Jazz, Interrupted

Laurence Elder

Laurence Elder

  • Ever wonder what happened to jazz?

    The musical genre that rocked the American club scene in the 20s and 30s has seen a steady decline in popularity over the last three decades. What is it about jazz music that makes it seem so inaccessible to the internet generation? I turned to singer-songwriter Laurence Elder for some answers.

    TM: When did jazz start resonating with you?

    LE: I grew up listening to classic rock and classical music – everything from Led Zeppelin to Franz Liszt. I was largely self-taught until a decision in my 20s to formally study music. I joined an eclectic, progressive rock band when I was 19, called “Absolutely Curtains” and after we broke up I was inspired to learn the theory behind music and auditioned to enter Shenandoah Conservatory of music. Even though I couldn’t read music I was accepted ‘cause I had good ears and I could play. It was during the next five years that I really started absorbing jazz and learning the jazz vocabulary. I became so enamored with jazz piano that that’s all I focused on for the next fifteen years. I didn’t sing and wasn’t writing much music. I was absorbing the music of Herbie Hancock, Miles Davis, Keith Jarrett, Bill Evans, John Coltrane, and some of the more modern groups like the Yellowjackets. I was and still am a huge Yellowjackets fan.

    TM: Why do you think jazz has declined in popularity?

    LE: Partially because of our society’s increasing quick-fix, short-attention-span mentality. It’s much worse than it used to be. Jazz is an art form, and less people care about art than they did twenty or even ten years ago. People can barely get through a three minute song, how are they going to appreciate the nuances of a three minute instrumental solo within a ten minute song? The industry feeds this cookie cutter mentality and enables our short attention spans even more and it becomes a vicious circle. Jazz and other art forms are not taught enough in school, and school music programs in general are undervalued.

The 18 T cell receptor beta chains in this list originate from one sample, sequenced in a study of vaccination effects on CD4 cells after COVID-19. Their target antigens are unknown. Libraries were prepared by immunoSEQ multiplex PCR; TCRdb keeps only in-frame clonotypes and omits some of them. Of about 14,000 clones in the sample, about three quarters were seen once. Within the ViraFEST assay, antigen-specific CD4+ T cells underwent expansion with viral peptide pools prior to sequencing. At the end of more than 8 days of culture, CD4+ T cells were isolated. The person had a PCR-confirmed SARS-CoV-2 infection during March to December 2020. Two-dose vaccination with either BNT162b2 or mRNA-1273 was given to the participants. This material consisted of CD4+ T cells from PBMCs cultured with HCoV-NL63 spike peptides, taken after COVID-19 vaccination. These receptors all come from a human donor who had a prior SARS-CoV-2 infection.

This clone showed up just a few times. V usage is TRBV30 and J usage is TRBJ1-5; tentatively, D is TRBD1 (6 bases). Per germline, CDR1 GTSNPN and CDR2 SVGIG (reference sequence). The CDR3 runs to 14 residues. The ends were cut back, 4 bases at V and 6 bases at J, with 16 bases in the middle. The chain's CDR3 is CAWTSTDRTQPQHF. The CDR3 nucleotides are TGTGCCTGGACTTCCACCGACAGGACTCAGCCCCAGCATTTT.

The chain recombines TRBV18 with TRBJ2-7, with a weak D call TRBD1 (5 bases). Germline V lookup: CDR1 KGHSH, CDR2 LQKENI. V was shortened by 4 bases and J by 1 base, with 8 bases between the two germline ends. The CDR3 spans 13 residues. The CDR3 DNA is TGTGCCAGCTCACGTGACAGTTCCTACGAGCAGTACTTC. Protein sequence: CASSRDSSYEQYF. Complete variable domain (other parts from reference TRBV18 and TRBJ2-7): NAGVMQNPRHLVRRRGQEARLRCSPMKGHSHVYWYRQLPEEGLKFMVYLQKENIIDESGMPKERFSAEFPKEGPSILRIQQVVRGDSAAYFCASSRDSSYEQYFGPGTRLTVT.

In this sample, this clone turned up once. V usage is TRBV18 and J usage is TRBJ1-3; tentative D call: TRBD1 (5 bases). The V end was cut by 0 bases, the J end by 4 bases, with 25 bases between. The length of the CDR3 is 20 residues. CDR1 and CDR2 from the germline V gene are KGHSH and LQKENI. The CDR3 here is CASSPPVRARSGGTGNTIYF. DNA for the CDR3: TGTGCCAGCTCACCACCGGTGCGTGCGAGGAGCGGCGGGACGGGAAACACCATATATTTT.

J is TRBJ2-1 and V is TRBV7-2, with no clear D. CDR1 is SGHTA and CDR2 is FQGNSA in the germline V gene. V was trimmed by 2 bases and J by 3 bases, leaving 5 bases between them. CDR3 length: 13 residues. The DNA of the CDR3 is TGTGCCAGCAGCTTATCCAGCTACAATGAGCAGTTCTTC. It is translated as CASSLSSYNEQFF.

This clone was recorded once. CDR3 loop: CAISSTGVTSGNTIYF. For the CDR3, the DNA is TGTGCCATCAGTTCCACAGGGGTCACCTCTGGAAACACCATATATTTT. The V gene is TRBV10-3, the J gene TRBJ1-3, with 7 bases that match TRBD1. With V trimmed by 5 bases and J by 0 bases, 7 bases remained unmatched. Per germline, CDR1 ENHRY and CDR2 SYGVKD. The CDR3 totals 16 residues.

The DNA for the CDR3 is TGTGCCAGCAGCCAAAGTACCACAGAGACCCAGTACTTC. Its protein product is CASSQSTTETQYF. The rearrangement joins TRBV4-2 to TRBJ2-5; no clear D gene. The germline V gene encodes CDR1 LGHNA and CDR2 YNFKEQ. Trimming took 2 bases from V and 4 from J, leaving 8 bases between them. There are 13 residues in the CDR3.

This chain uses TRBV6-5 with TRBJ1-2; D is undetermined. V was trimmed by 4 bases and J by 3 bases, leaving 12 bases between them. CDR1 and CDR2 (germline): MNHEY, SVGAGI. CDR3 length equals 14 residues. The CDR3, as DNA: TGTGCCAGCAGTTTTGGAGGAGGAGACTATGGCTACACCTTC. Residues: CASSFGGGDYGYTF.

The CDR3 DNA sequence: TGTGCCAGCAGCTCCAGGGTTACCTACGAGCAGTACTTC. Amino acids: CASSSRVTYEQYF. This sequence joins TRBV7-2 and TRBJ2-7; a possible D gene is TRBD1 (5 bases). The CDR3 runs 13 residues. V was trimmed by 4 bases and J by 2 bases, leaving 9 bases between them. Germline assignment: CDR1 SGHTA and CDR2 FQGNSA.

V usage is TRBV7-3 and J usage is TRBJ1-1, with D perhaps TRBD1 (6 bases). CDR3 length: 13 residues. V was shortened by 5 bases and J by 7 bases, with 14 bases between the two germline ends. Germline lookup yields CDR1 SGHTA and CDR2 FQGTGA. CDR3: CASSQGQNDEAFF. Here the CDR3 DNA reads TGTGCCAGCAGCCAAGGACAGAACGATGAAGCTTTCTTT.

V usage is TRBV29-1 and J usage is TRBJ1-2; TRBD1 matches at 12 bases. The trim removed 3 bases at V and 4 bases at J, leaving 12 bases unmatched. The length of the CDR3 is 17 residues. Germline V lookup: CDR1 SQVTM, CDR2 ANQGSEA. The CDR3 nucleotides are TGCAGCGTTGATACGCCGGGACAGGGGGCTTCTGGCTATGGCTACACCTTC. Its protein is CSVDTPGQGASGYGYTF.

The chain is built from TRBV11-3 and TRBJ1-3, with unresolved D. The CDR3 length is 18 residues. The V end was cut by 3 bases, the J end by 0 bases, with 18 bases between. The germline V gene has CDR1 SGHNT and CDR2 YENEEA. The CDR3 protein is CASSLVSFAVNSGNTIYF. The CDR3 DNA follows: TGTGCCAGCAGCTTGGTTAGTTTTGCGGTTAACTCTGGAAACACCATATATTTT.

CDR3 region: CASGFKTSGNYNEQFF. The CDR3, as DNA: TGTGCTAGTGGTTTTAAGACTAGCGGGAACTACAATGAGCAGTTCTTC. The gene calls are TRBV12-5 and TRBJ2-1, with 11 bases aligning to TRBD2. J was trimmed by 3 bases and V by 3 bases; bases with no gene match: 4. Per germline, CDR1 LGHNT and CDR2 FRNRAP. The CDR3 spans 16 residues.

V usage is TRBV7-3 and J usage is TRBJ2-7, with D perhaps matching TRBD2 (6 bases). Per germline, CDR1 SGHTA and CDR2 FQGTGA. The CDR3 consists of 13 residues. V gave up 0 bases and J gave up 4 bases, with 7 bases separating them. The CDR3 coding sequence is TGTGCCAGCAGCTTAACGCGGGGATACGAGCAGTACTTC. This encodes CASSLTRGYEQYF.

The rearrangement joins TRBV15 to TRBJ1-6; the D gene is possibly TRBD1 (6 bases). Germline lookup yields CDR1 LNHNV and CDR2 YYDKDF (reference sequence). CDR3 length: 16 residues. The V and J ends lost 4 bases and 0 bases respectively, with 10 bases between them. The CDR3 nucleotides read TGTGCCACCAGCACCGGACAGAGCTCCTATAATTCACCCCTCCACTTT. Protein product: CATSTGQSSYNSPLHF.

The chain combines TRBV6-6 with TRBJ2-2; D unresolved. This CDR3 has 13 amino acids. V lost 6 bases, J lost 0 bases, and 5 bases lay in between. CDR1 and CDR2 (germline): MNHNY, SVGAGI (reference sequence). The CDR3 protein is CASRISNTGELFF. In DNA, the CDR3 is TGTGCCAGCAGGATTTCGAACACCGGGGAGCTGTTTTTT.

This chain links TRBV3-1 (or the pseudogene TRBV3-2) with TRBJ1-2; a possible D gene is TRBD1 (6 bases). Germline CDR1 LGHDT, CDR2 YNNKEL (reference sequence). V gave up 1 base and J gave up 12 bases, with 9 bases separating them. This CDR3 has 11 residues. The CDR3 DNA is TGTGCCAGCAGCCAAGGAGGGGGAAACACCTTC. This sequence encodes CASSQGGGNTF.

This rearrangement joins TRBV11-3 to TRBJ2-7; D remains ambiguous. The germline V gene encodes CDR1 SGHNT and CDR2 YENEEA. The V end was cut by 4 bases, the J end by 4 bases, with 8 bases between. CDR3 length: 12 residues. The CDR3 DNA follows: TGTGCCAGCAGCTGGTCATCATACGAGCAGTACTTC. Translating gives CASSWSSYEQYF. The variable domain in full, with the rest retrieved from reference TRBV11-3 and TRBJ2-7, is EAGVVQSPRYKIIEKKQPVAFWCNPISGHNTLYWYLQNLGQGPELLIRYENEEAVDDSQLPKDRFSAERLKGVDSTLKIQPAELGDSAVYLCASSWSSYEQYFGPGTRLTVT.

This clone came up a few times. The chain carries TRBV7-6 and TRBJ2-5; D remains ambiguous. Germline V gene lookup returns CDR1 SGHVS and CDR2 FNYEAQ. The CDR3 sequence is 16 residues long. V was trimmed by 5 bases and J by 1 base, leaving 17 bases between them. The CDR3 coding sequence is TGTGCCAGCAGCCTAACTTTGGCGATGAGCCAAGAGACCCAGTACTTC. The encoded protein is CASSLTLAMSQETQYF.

TM: How do you make jazz accessible to the MySpace generation?

    LE: There are zillions of jazz sites on the internet and hopefully it is making a difference.

    But I think it’s also important for jazz artists to extend their reach beyond the so-called boundaries of jazz and make forays into other music sites that aren’t necessarily so esoteric. Otherwise jazz has the potential to stagnate and not benefit from the cross-pollination of styles and tastes. One of the reasons I’m passionate about my music is because it does blend different genres, and while it has won accolades from the jazz community, it is also more commercially palatable, and pulls from rock, blues, pop, world, etc. That’s why I admire artists like Sting, because he has been so successful with that type of thing, and he’s essentially become a pop artist (the good kind of pop) who is clearly very jazz influenced, and that’s the direction I’m taking. I’m reaching out through many of the popular multi-genre sites on the web such as MySpace, Facebook and iLike, and also becoming more aware of the power of blogging and viral video. We all have to reeducate ourselves in this rapidly changing industry and the internet is obviously becoming an increasingly vital tool for today’s musician.

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    This entry was posted on Monday, May 19th, 2008 at 4:36 am and is filed under Uncategorized. You can follow any responses to this entry through the RSS 2.0 feed. Both comments and pings are currently closed.

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